When Transracial Adoptees are Used as Advertisements for Diversity
Transracially adopted kids are often the minority in their schools, camps, and churches. Their pictures are proudly displayed in advertising materials to show diversity and often to attract more families of color.
I just read a really good essay in the New York Times (A Poster Family for Diversity) by a mom of three transracial adoptees about her discomfort when her children’s school, teams, and camps used pictures of her children in their advertising.
By virtue of their white parents, transracial adoptees often move in majority white spaces, inadvertently providing diversity for others. Although I’ve always tried to place my kids in environments where they encounter peers and role models of the same race, they inevitably end up in the minority at school, at camps, in enrichment classes and on sports teams.
Early on I noticed how schools and kids’ programs love to feature children of color in their marketing materials to highlight their commitment to diversity, just as the big corporations do.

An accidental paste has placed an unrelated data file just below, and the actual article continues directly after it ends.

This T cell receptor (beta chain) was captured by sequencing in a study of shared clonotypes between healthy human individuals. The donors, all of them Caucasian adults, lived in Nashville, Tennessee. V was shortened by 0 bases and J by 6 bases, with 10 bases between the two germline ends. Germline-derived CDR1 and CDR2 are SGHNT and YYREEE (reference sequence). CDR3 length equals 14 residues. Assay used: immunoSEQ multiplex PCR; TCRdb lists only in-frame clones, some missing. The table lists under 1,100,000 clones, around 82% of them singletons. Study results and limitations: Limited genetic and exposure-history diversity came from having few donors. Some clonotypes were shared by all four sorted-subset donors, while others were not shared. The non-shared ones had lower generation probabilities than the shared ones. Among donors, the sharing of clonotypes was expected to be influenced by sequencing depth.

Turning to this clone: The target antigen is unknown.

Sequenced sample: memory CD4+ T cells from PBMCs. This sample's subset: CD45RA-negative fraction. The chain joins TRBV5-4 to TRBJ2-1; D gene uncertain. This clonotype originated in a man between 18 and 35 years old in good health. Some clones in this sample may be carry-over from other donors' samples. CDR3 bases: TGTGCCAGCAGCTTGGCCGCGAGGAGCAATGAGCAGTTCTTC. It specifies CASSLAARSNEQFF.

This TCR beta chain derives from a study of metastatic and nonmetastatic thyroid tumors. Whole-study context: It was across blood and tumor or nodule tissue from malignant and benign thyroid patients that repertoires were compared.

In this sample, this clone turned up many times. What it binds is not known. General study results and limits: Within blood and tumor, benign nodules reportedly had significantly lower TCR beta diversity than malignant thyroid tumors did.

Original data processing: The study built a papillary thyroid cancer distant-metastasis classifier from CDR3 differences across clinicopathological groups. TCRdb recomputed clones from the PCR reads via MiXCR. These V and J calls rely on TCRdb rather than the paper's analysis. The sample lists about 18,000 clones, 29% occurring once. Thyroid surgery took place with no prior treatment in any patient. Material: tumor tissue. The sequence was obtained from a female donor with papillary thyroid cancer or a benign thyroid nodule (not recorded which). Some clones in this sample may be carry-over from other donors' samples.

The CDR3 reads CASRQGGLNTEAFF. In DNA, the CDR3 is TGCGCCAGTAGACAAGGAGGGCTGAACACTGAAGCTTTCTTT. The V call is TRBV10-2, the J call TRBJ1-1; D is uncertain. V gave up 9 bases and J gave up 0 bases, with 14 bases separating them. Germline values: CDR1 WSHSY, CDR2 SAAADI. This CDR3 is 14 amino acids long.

At first she refused to sign the photo permission use forms, but that gets complicated, so eventually she gave up.
All I can do as a parent is maintain an ongoing dialogue with my children about the hidden messages in advertising, about the ways minorities are portrayed in the media, and about why I feel so protective of their likenesses.
Sometimes, when I find a picture of my daughter playing bass guitar on the girls’ rock camp Facebook page or discover a video of my son’s deft footwork being tweeted by his soccer club, I’m thrilled. To see my kids promoted for what they do, not what they look like, feels good. Finding them featured in a camp catalog or a school brochure doing nothing but looking “ethnic” alongside their white peers brings up less positive emotions.
As a mom through transracial adoption this article hit home. As a mom I tried to make sure my kids were not always in the minority, and giving them lots of opportunities to be with others of their race, but as with this mom, often they were in the minority. I strongly recommend popping over to NYT and reading this.
If you are a transracial adoptive parent, have you experienced this? What are your thoughts?
Image credit: NYT (A Poster Family for Diversity)